We believe that the distribution of press releases plays a very useful role in driving content discovery, introducing new audiences to brand messages, seeding and encouraging social interaction, and, of course, earning media pick up.

sarah avatarAuthor Sarah Skerik is PR Newswire’s vice president of strategic communications, and is the author of  the ebook Driving Content DiscoveryFollow her on Twitter at @sarahskerik.

Reality Check: Meeker’s Internet Trends Report & Notes for Communicators

Almost 20% of press release views on PR Newswire's web site  originate on a mobile device.

Almost 20% of press release views on PR Newswire’s web site originate on a mobile device.

Summary:  Mary Meeker’s most recent presentation on internet trends (given yesterday at the Re/Code Code Conference) emphasized the powerful growth of the mobile web. In this post we summarize key points from Meeker’s discussion in terms of impact for marketing and PR pros. 

As we approach the mid-year point for 2014, it’s worth taking a minute to consider trends in internet usage as we develop our PR and content marketing plans for the upcoming months.   Internet sage Mary Meeker gave a wide ranging view of internet trends yesterday at Re/Code’s Code Conference, and within her data are some findings that demand communicators’ attention.

The mobile web gathers strength

Growth in use of mobile devices – and thus, mobile internet use – is still extremely strong worldwide, but with just 30% of mobile users using smartphones, a lot of upside remains, which means the mobile web will only grow more pervasive – and important – in the months and years to come.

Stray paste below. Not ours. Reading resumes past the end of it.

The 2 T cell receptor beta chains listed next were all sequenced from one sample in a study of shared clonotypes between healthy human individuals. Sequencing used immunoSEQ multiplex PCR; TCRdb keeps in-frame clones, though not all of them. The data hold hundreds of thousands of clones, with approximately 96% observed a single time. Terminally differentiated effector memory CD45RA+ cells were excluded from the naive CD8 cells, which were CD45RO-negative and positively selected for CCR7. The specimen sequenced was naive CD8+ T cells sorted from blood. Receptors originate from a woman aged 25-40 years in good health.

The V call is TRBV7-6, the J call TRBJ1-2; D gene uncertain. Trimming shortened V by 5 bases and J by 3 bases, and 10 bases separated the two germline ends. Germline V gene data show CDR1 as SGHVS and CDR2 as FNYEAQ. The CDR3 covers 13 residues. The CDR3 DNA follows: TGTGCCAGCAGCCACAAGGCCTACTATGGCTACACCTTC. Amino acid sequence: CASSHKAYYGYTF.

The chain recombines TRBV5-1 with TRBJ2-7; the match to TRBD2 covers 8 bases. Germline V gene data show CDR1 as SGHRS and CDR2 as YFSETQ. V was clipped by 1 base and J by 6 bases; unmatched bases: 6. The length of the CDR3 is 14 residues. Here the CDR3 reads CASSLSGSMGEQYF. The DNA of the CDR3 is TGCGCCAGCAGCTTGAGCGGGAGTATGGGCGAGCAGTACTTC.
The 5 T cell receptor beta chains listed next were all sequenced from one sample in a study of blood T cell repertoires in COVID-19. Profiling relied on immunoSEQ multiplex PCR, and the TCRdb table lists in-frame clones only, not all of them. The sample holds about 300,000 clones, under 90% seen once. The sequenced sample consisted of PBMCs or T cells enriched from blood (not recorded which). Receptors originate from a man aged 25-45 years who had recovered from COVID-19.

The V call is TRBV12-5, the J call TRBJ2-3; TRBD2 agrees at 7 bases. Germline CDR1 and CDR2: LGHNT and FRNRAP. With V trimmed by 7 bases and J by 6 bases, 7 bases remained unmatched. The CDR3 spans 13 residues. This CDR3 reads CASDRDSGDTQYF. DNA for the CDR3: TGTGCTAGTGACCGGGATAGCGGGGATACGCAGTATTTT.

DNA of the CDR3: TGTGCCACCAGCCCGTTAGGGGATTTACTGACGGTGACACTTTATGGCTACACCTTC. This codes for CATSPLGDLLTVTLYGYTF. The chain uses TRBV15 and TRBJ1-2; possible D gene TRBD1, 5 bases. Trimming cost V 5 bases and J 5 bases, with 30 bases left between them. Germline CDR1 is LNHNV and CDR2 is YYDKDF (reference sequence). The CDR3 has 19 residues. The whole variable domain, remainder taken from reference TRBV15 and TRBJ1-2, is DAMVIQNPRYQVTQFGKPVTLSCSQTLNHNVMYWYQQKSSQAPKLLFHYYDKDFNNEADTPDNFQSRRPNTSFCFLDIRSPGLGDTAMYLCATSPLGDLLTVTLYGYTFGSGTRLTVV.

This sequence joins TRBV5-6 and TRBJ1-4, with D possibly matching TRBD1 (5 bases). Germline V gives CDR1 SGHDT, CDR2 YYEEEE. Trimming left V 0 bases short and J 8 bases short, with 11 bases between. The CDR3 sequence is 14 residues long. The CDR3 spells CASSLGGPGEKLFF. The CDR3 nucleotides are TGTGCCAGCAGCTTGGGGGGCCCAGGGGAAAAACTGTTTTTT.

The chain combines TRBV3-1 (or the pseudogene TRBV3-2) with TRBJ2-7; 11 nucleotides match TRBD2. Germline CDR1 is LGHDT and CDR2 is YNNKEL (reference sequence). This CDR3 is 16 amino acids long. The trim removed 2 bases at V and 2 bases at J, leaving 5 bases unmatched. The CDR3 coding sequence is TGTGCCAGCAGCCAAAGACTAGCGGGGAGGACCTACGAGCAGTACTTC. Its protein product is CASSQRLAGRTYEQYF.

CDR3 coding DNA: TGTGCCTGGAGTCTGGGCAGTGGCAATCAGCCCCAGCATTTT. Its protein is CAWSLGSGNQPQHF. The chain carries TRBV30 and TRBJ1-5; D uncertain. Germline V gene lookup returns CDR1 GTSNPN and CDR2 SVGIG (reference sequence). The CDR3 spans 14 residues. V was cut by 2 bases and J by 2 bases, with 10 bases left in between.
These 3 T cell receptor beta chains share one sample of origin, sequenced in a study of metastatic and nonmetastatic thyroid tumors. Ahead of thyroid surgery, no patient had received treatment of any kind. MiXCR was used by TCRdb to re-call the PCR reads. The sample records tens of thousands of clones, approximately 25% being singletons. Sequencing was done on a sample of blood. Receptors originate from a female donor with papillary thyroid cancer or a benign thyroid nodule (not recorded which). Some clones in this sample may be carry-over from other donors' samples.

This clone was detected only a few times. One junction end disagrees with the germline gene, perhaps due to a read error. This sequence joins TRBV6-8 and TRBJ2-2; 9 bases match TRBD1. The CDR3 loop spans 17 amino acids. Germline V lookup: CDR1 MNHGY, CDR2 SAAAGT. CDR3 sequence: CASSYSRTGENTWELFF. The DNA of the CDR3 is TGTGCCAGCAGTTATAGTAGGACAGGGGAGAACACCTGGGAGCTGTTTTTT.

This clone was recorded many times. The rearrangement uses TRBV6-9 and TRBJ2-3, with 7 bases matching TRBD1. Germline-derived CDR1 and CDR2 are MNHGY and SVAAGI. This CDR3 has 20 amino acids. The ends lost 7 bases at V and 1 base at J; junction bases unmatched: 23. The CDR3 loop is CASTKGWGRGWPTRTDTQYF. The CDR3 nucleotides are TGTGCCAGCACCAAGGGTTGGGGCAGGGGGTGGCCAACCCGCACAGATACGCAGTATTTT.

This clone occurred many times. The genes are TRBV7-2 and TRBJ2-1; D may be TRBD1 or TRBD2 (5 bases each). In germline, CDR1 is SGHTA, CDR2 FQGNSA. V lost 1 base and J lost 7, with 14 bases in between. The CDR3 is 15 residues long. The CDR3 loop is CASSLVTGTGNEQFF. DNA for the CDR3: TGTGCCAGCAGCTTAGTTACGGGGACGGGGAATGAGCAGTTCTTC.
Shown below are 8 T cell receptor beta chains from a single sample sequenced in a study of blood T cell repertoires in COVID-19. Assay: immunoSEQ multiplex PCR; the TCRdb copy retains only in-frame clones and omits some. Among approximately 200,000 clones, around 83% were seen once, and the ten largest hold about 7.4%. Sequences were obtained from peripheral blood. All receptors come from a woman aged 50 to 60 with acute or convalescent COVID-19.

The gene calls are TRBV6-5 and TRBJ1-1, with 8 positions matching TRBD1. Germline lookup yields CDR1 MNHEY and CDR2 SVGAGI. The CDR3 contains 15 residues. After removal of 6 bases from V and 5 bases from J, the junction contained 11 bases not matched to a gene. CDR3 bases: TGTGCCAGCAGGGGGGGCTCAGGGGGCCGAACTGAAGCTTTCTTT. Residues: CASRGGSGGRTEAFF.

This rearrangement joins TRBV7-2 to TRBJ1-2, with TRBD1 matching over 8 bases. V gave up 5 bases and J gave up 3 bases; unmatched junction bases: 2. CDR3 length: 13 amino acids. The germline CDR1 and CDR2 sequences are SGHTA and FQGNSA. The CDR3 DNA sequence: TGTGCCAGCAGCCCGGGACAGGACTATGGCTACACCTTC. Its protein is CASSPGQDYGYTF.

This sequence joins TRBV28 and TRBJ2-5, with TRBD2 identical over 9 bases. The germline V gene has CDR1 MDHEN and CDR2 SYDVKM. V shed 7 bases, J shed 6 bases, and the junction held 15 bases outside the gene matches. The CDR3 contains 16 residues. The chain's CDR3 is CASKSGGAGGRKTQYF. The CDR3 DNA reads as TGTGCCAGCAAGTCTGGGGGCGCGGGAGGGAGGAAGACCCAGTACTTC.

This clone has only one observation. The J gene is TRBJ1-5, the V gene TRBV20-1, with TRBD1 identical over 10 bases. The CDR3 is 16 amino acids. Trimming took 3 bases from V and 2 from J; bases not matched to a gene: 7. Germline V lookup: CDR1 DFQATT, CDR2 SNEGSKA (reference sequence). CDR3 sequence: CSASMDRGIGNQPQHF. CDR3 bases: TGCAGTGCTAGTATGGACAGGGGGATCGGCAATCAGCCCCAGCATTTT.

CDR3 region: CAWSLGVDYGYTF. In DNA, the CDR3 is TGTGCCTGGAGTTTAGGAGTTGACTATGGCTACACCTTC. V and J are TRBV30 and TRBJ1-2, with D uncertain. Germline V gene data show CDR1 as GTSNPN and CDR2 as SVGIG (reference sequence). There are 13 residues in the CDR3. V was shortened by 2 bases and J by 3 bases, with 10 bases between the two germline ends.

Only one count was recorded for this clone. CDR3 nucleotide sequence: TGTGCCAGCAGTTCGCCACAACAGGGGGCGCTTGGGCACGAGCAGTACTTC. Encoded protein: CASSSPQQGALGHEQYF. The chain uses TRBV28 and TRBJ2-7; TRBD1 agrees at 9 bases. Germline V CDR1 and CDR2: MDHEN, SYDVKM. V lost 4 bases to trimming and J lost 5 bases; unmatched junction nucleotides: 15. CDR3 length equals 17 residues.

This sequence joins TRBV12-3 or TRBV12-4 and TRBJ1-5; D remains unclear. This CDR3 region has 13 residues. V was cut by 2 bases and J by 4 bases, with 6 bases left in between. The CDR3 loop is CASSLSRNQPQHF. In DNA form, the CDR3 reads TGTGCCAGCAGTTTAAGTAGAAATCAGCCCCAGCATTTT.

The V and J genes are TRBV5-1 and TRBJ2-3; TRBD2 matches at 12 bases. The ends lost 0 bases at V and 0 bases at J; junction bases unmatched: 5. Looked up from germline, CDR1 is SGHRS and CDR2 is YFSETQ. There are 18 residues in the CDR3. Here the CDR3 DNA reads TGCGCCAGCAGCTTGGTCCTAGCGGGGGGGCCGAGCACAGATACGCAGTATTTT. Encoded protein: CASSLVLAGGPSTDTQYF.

Even more stunning is the spectacular growth rate of tablet sales, which are growing far more quickly than PCs or laptops ever did.  The portability and intuitive design of tablets are fueling the demand for these devices.

The net effect of these trends in hardware sales is pretty profound: more and more individuals are accessing web-based content from smart phones and tablets. Meeker reported that 25% of web traffic originates from mobile devices today, up from 14% a year ago.

Changes in audience behavior

However, folks are not simply laying laptops aside and picking up their phablets instead.  Mobile devices have ushered in new behaviors, enabling people to use time on a train platform, bus or grocery store checkout line to continue following the news stories, researching the products or engaging in the conversations they were having at their desks. Certainly, there’s more competition for attention than ever, however, audiences are devoting hours of their days to online information and interaction, offering marketers new opportunities to connect.

Imperatives for communicators

Ensuring your organizations’ communications are clear and render well across a range of mobile devices is of indisputable importance today.  Rest assured, your audiences are reading your brand’s blog posts, perusing press releases and viewing videos from their phones and tablets. If the content your organization has published isn’t mobile friendly, audiences will go find content that is, taking with them valuable opportunities for your brand to inform, engage and connect with them.   Here’s a simple checklist to help ensure the content your brand is creating will resonate on the mobile web:

  • Use short, tight headlines (100 characters or so) to capture fast-moving reader attention.
  • When selecting visuals, be sure to use some that are simple and render well on small screens.  I.e. in addition to a large infographic, also include a snippet highlighting a key fact that will be easy to read on a smaller screen.